Expanded US chip fab: TSMC fails $40 billion

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The sparrows whistled from the rooftops, now it's official: TSMC's previously planned small Fab 21 in the desert state of Arizona is being massively expanded with a lot of money. Instead of 12 billion US dollars, a total of 40 billion US dollars will be invested, but in the end 600,000 wafers will come out of it per year including the latest N3 chips.

These are numbers, that the United States and especially the government like to hear. After all, they also make a large contribution with tax money: more than 10,000 workers on the construction site, later 10,000 employees around the factory, 4,500 employees directly at TSMC. TSMC's semiconductor factory, originally planned as a small Fab 21, is now taking on significantly larger dimensions, which also includes the technologies.

As TSMC finally announced this afternoon, Fab 21 will be expanded to include a second phase. This will even be a bit larger than the first construction, which was planned for 20,000 wafers per month and was recently corrected upwards by probably ten to a maximum of 20 percent, the second phase will scratch the 30,000 wafer mark right away are manufactured there each month. In the end, you can easily get the more than 600,000 wafers per year that TSMC promises.

In the series of factories, the location in the USA is no longer a tiny one, but it is also not the largest. Two phases are simply not enough for this. In the home country of Taiwan, up to nine phases will be set up for some of the factories, each with a capacity of 30,000 to 35,000 wafers per month. In the end, these make up the gigafabs, which can easily expose millions of wafers a year.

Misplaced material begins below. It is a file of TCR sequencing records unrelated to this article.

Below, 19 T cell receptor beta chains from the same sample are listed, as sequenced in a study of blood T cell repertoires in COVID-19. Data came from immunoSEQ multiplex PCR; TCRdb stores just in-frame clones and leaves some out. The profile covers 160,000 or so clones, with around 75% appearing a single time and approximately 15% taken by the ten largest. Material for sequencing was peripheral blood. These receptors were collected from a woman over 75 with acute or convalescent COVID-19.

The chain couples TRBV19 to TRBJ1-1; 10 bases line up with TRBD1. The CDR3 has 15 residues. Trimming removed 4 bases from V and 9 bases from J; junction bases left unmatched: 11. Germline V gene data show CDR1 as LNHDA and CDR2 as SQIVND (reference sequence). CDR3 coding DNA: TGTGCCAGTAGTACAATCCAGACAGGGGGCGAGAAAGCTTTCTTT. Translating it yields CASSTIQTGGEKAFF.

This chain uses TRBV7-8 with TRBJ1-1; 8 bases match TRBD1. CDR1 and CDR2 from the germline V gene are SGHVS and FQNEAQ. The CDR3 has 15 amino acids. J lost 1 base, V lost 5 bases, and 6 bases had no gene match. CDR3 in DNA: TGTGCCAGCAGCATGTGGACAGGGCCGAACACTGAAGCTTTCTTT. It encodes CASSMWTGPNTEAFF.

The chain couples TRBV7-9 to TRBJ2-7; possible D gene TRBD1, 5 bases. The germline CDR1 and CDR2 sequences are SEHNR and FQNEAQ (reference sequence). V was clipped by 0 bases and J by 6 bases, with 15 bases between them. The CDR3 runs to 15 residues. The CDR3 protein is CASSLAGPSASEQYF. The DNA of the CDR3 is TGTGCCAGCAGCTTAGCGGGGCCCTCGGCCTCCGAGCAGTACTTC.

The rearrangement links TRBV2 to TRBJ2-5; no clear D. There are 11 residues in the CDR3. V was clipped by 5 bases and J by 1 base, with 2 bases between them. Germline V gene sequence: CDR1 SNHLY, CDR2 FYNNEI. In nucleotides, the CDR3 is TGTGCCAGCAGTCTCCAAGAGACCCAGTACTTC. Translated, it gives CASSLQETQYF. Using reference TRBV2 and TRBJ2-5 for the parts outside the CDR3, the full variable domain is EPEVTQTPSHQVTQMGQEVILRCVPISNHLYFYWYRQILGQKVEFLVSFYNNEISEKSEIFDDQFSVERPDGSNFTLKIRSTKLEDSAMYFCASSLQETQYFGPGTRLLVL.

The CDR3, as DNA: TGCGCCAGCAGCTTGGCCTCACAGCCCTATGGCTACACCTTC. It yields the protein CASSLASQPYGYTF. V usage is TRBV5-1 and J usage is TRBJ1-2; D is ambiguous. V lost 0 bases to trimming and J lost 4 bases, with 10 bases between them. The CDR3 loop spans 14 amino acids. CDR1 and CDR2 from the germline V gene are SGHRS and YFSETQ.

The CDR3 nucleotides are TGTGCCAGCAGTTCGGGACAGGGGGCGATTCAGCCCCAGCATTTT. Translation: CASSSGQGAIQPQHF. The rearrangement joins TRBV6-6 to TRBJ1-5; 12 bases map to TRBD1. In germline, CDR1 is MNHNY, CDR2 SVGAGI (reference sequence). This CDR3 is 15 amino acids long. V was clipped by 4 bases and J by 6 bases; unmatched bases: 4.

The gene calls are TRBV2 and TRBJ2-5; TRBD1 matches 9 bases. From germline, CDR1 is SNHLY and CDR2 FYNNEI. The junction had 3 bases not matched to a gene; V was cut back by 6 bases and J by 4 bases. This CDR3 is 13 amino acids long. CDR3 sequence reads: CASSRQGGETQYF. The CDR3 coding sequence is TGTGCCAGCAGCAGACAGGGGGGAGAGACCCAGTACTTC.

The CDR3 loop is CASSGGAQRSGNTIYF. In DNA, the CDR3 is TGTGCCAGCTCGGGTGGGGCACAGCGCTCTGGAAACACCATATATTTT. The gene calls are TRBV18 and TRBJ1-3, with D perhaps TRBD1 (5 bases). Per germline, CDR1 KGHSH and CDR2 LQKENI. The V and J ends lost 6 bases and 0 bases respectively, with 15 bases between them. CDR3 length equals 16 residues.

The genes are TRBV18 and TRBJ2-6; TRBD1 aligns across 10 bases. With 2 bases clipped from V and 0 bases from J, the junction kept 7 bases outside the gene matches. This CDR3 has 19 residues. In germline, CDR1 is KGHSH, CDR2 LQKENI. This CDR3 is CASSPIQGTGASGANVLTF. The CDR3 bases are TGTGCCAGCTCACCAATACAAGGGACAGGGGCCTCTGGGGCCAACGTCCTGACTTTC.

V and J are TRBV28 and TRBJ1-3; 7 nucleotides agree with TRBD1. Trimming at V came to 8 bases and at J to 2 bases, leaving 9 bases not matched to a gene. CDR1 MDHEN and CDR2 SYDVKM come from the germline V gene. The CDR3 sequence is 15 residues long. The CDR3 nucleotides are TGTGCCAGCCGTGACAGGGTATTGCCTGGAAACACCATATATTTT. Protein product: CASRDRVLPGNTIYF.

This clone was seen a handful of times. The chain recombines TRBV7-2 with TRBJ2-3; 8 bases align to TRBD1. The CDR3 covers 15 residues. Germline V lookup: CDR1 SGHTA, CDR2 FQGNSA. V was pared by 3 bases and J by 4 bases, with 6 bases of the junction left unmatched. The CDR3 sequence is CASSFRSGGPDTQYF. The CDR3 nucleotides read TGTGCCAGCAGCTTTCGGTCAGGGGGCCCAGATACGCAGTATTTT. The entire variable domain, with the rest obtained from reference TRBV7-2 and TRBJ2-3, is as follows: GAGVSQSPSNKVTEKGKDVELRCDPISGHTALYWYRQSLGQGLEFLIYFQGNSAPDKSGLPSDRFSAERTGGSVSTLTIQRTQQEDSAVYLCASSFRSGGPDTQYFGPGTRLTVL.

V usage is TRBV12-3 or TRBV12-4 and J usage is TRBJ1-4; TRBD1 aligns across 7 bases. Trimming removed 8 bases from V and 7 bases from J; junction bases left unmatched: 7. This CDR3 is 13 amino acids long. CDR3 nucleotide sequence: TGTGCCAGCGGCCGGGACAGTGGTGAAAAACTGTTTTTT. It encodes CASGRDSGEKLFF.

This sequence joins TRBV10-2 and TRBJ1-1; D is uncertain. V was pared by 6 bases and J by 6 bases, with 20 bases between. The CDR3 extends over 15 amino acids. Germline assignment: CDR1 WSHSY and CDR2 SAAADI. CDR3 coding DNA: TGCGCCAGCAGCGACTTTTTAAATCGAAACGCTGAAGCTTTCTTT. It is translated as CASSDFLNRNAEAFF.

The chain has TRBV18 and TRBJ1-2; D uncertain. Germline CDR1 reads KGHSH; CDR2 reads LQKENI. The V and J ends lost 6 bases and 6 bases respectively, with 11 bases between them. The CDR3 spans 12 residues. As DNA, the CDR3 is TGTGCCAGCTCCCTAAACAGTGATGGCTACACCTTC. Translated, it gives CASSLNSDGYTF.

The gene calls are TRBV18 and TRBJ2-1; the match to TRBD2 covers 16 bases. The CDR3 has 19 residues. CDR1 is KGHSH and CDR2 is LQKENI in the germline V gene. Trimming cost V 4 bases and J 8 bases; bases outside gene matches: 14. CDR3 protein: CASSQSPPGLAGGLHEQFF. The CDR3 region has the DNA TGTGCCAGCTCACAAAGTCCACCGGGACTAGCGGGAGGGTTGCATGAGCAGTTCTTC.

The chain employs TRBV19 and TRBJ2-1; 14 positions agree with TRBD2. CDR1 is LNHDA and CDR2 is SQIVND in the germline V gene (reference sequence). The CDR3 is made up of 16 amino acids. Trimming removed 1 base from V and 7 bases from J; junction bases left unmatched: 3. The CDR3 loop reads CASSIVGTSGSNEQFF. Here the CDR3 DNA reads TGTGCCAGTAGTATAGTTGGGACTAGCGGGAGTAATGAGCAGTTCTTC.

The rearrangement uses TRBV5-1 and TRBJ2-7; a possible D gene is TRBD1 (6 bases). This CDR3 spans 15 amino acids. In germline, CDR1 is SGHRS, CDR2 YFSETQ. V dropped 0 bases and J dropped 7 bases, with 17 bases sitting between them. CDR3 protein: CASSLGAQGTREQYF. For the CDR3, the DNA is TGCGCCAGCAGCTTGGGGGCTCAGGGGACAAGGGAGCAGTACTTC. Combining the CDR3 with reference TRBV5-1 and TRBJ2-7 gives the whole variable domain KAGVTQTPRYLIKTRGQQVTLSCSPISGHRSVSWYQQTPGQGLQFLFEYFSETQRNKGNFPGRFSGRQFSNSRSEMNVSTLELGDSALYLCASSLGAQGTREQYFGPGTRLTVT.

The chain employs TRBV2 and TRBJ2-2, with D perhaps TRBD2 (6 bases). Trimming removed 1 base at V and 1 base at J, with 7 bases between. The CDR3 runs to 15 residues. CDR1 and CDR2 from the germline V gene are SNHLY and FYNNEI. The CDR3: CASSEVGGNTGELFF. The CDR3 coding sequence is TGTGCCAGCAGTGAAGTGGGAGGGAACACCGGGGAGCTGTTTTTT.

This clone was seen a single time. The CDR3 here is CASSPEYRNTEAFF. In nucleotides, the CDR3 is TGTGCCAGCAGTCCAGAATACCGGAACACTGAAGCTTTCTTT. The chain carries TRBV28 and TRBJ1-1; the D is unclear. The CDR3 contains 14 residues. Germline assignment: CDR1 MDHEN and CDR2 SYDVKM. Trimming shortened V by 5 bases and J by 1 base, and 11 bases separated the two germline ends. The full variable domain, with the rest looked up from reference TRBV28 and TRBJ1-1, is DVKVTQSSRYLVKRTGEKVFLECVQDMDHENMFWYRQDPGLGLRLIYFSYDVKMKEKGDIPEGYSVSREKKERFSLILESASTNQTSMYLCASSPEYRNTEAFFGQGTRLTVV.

With N3E, you can also hold your own against Intel “next door”. The new factory will no longer just consist of N5 chips and the refresh N4, but an N3 line including the N3E. This means that it will still be one of the figureheads in the world in 2026, when it is supposed to be completed, although there will probably already be lighthouse projects for N2.

However, TSMC's Chairman Mark Liu insisted on teasing Intel, which is also planning large plants with modern manufacturing and in the same state of Arizona.

When complete, TSMC Arizona aims to be the greenest semiconductor manufacturing facility in the United States producing the most advanced semiconductor process technology in the country, enabling next generation high-performance and low-power computing products for years to come,”

Mark Liu

The water problem in the desert state

The water problem in the almost desert state Arizona also wants TSMC to consider. There have recently been significant problems here, TSMC wants – or even has to – set up an on-site Industrial Water Reclamation Plant. This should enable the location to achieve near zero liquid discharge. For the year 2023, the region is currently preparing for further savings in water, so an announcement of a huge factory for locals probably comes at the wrong time.